LAWRENCEVILLE, Ga. (AP) - Feeding Fido isn't the biggest expense in most household budgets, but keeping kibble does cost money.
When money gets tight, the $50 that it takes to feed a pet for a month can become too much, and pet owners are faced with a dilemma - either cut corners on their human needs or give up their four-legged family member.
That's a choice Tom Wargo, founder of Lawrenceville's Daffy's Pet Soup Kitchen, thinks people shouldn't have to make. And he hopes to help Athens residents face that struggle as he expands his pet food bank organization here.
The Athens Area Humane Society already has started collecting pet food donations to stock the food bank, said humane society Director Crystal Schultz. The Athens branch of Daffy's Pet Soup Kitchen will start distributing food in the next few months, Schultz said.
"What we're seeing now is just a lot of people who are coming to us or to animal control to surrender their dogs because they just can't afford to feed them," Schultz said. "It's horrible for them, but it affects us, too, because we're the ones who then have to house those cats or dogs. ... It would just be easier and less expensive if we can just keep those families together."
Since it opened in September, Wargo's volunteer- and donation-fueled pet food bank has distributed pet food to more than 400 families from 20 counties. Volunteers handed out 20,000 pounds of dog food from mid-November through the end of the year.
"For the most part, it's people who have just hit hard times - lost a job, lost a house," Wargo said. "I have a lot of people tell me, if a person doesn't have a job, or a house - then he doesn't need a dog.
"But that's not the point. They do have a dog, and it's not like they went out and bought a dog after they lost their house."
So many people were driving from Athens-Clarke, Jackson and Barrow counties to pick up bags of food that Wargo has set up partnerships with volunteers in Athens and Winder to open food banks on the eastern end of Georgia Highway 316.
Kathy Balsamo of Jefferson visited the Daffy's warehouse for the first time Monday. She is struggling to make ends meet after separating from her husband, and her three dogs eat up about $50 a month in food - money that's getting harder to find.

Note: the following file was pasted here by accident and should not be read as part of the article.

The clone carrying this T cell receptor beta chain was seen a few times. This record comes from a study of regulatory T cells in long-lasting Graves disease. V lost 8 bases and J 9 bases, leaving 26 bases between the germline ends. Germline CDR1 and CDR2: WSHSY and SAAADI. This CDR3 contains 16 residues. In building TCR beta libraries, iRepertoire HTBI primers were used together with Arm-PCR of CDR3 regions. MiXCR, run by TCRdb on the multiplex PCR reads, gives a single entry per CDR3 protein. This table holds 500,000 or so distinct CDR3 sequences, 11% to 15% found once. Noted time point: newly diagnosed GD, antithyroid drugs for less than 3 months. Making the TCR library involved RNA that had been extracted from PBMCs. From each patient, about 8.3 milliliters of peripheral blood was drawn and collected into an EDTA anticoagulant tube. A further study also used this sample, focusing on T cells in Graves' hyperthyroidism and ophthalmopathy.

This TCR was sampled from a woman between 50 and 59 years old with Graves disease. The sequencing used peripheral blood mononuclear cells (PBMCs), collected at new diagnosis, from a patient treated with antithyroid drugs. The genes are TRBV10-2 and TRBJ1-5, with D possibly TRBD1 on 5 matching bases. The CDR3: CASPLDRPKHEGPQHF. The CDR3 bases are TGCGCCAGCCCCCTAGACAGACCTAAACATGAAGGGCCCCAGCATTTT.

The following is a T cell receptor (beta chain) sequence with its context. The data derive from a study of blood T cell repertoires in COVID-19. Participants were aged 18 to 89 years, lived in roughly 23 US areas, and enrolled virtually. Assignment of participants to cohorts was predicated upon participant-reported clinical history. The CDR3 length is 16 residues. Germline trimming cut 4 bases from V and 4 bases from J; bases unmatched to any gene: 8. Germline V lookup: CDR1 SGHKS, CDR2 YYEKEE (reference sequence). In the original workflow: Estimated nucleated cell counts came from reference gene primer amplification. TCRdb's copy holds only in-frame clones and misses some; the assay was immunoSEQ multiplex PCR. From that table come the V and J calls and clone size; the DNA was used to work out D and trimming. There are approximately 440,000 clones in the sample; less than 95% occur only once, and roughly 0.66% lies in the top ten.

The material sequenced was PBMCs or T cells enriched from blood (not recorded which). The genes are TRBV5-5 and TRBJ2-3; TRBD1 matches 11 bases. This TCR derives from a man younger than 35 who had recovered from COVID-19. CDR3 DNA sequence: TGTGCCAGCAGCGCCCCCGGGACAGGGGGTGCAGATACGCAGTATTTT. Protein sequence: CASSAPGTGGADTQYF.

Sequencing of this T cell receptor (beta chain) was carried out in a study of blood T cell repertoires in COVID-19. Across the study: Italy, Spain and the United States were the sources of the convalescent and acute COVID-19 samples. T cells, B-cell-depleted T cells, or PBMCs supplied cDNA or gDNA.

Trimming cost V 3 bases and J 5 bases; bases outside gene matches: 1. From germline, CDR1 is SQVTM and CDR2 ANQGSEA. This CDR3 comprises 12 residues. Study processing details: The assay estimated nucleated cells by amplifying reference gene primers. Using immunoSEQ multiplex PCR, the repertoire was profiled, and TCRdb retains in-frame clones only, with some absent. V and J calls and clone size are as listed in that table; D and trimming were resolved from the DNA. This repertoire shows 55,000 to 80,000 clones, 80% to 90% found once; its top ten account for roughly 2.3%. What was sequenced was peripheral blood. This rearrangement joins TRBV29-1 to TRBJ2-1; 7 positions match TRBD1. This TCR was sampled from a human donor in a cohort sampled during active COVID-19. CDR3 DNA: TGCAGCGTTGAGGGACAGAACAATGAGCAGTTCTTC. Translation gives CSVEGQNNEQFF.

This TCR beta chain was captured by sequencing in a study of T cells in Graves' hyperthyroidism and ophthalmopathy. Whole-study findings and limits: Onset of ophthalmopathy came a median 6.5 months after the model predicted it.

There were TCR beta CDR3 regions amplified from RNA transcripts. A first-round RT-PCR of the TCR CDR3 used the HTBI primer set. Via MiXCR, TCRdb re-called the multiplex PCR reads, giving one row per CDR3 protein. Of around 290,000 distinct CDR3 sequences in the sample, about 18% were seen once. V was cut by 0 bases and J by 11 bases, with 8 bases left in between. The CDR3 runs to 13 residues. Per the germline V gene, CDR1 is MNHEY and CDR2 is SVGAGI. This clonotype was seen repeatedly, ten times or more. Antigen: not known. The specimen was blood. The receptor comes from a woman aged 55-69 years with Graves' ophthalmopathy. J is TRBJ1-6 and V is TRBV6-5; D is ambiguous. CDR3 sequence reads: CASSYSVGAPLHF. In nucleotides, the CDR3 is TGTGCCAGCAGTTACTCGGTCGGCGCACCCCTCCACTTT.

She learned about the food bank on a news Web site and was surprised, she said.
"A pet soup kitchen? I didn't even know that those existed. But thank God it does, because it's been a big help," she said.
Pet owners who turn to Daffy's are given a one-month supply for as many as two pets. They fill out a form with a little background information on their pets and financial situation, then promise to get the animals spayed or neutered once they accept the food.
Community members, pet-food manufacturers and retail shops donate thousands of pounds of food a week, and that food is redistributed to pet owners in need. Most of the volunteers who help out at the warehouse first came to Daffy's because they needed help for their own dogs or cats.
"Realistically, we're not doing anything here," Wargo said. "Somebody brings us food, and somebody else needs that food and comes and picks it up. It's really just a big transfer station."
Wargo, a contractor, has been collecting and distributing pet food for 11 years, but he wasn't able to organize a proper food bank until his contracting business slowed down this fall.
He obviously would rather have work, but he also marvels that Daffy's got off the ground just when people need the help most, he said.
Those wishing to help stock Athens Daffy's Pet Soup Kitchen can drop cans or bags of pet food off at the Athens Area Humane Society Intake Shelter on Beaverdam Road, the society's Spay and Neuter Center on Mars Hill Road in Watkinsville or at its Adoption Outreach Center at Pet Supplies Plus at the intersection of Baxter Street and Alps Road. More drop-off sites will be designated soon, Wargo said.
On the Net: www.daffyspetsoupkitchen.com.